Principles of Production Animal Health 2

Subject VETS20018 (2014)

Note: This is an archived Handbook entry from 2014.

Credit Points: 12.50
Level: 2 (Undergraduate)
Dates & Locations:

This subject is not offered in 2014.

Time Commitment: Contact Hours: 3 hours of lectures per week, 2 hours of workshops/case studies/practicals every second week, a mid-semester exam and an additional 3-hour practical session at the Werribee campus. A two day residential intensive at Dookie campus (approximately 16 hours) held during the intra-semester break. Total 69 contact hours.
Total Time Commitment:

Approximately 120 hours

Study Period Commencement:
Credit Points:


Recommended Background Knowledge:


Non Allowed Subjects:


Core Participation Requirements:

For the purposes of considering request for Reasonable Adjustments under the Disability Standards for Education (Cwth 2005), and Student Support and Engagement Policy, academic requirements for this subject are articulated in the Subject Overview, Learning Outcomes, Assessment and Generic Skills sections of this entry.

It is University policy to take all reasonable steps to minimise the impact of disability upon academic study, and reasonable adjustments will be made to enhance a student's participation in the University's programs. Students who feel their disability may impact on meeting the requirements of this subject are encouraged to discuss this matter with a Faculty Student Adviser and Student Equity and Disability Support:



Subject Overview:

This subject builds on the knowledge and skills developed in VETS20017 Principles of Production Animal Health 1. In this subject, students will further develop their understanding of the major factors influencing the health of production animals. Students will learn more details about specific pathogens that can infect the major production animal species in Australia The principles of public health, with particular reference to zoonotic diseases of concern in production animal systems, will also be introduced. Students can then integrate this knowledge with their previous knowledge from VETS20017 Principles of Production Animal Health 1 to explain in more depth how management factors can influence the development of disease in production animals, and how the type of production system can alter the risk of disease.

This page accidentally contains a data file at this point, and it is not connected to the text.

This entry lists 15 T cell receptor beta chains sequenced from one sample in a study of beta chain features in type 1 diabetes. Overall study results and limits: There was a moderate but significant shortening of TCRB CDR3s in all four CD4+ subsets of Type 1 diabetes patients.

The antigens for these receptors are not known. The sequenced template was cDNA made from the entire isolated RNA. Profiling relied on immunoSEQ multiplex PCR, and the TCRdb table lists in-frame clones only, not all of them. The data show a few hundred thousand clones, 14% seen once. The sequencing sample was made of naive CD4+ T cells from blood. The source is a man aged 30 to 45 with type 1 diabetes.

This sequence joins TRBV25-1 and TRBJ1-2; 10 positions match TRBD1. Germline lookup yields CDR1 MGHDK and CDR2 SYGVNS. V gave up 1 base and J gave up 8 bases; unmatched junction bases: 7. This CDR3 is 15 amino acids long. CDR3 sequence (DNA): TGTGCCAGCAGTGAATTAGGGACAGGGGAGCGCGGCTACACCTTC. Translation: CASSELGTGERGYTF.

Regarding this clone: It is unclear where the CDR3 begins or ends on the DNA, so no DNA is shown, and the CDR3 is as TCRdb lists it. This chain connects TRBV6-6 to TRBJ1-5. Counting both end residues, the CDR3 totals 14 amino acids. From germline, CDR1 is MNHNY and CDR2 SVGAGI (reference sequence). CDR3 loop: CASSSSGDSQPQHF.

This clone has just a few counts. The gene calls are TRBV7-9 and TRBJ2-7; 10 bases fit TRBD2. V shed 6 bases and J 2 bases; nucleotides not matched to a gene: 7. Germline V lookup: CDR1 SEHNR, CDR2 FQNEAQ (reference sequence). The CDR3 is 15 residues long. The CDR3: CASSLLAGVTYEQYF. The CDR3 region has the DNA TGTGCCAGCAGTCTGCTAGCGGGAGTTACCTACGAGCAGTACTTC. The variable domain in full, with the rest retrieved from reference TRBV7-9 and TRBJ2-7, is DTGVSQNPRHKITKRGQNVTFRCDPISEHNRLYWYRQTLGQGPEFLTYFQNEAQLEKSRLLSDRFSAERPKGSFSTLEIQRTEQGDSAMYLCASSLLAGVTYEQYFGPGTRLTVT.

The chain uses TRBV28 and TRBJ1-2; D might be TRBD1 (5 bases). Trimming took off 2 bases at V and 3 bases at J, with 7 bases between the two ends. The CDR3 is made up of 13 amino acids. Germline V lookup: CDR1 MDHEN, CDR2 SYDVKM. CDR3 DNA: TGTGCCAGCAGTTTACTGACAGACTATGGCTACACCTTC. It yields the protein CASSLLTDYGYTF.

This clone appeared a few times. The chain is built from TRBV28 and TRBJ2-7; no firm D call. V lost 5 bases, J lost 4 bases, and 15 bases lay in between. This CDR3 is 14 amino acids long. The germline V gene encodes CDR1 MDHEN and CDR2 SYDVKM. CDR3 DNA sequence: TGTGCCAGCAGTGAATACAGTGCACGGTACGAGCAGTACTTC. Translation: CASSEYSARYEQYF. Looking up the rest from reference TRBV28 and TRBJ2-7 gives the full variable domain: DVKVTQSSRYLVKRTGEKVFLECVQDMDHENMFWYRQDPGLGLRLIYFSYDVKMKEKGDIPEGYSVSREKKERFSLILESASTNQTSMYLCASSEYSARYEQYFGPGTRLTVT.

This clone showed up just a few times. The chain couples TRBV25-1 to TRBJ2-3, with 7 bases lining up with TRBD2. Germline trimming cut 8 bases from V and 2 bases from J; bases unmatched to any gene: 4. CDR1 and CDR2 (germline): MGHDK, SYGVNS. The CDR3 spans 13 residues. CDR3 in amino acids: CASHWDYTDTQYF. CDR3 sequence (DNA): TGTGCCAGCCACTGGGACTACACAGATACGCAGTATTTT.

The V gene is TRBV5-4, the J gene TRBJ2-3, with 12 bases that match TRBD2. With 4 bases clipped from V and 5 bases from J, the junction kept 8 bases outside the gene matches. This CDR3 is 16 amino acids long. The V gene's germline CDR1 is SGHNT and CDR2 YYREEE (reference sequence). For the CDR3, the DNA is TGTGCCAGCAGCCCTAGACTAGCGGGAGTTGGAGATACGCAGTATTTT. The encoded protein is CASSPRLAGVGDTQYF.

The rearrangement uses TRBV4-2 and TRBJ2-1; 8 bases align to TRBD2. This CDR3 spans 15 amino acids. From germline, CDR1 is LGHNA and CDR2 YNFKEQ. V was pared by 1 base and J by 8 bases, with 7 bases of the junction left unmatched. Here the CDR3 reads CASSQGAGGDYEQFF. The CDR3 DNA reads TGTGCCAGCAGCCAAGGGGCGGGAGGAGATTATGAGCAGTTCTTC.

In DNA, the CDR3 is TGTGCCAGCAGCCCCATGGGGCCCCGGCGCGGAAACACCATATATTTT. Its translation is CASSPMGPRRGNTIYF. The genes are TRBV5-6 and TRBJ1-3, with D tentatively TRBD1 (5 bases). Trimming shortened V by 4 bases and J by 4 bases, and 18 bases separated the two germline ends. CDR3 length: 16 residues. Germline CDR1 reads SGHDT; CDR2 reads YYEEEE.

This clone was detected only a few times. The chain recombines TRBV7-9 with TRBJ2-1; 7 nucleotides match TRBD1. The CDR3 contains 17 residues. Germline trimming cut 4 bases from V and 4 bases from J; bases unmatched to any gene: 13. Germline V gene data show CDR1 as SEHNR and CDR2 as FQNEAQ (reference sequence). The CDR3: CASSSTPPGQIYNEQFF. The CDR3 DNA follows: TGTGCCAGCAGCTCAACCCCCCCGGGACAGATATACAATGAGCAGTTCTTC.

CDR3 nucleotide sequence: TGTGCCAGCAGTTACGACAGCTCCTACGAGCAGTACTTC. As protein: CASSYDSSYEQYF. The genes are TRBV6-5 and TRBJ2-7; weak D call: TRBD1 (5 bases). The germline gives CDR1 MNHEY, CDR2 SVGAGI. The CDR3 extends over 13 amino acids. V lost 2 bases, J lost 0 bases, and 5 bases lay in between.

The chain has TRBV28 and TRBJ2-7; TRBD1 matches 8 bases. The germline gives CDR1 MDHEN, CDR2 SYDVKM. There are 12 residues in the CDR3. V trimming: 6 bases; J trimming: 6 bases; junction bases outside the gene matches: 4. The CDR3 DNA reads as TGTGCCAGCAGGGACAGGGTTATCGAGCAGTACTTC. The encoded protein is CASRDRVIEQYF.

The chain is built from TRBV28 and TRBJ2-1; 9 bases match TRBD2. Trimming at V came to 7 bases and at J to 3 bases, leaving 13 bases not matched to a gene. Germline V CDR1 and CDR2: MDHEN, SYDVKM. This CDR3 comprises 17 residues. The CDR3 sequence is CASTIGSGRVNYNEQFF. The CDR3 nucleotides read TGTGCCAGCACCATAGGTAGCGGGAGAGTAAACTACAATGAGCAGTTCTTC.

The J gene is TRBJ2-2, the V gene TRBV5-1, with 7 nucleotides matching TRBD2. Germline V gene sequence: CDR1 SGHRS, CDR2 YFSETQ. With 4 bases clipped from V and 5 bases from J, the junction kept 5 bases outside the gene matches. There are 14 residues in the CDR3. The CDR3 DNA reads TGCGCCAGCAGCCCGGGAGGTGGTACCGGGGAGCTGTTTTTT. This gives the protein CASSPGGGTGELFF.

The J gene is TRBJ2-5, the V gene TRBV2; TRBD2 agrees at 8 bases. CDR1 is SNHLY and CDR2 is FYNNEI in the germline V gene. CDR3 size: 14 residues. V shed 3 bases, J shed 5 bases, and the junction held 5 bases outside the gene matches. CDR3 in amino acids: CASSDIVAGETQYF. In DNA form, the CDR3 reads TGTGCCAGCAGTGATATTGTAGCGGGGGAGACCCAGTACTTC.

This subject includes a 2 day residential at the Dookie campus which will occur during the intra-semester break.

Learning Outcomes:

On completion of this subject, students should be able to:

  • Describe the different factors that can cause disease in all production animals
  • Understand the multi-factorial nature of disease
  • Describe the major infectious diseases of concern in the major production animal species in Australia
  • Develop practical skills in parasitology, specifically faecal egg counts for sheep
  • Understand the basic principles of veterinary public health and how it relates to production animal systems
  • List the major diseases of zoonotic concern in production animal systems and describe how the risk to humans can be managed
  • Understand how management practices contribute to the risk of disease and to optimising the health of production animals
  • Understand the basic principles of epidemiology and population health
  • Be able to assess the overall health status of production animals
  • Short assessments based on case studies/workshops/practicals. Submitted online and due during the semester (20%)
  • A 1-hour written examination held mid-semester (30%)
  • A 2-hour written examination in the examination period (50%)
  • Attendance and participation at the two-day Dookie intensive (Hurdle)
  • A pass in the practical animal-handling examination conducted during semester, at the end of the Werribee practical session (Hurdle)
Prescribed Texts:


Breadth Options:

This subject is not available as a breadth subject.

Fees Information: Subject EFTSL, Level, Discipline & Census Date
Generic Skills:

Students should develop generic skills in:

  • Working effectively in small groups
  • Problem solving
  • Critical assessment and assimilation of new knowledge in order to apply their skills to solve problems in a ‘real-world’ context
  • Accessing information and discerning the quality and relevance of that information
Related Majors/Minors/Specialisations: Production Animal Health

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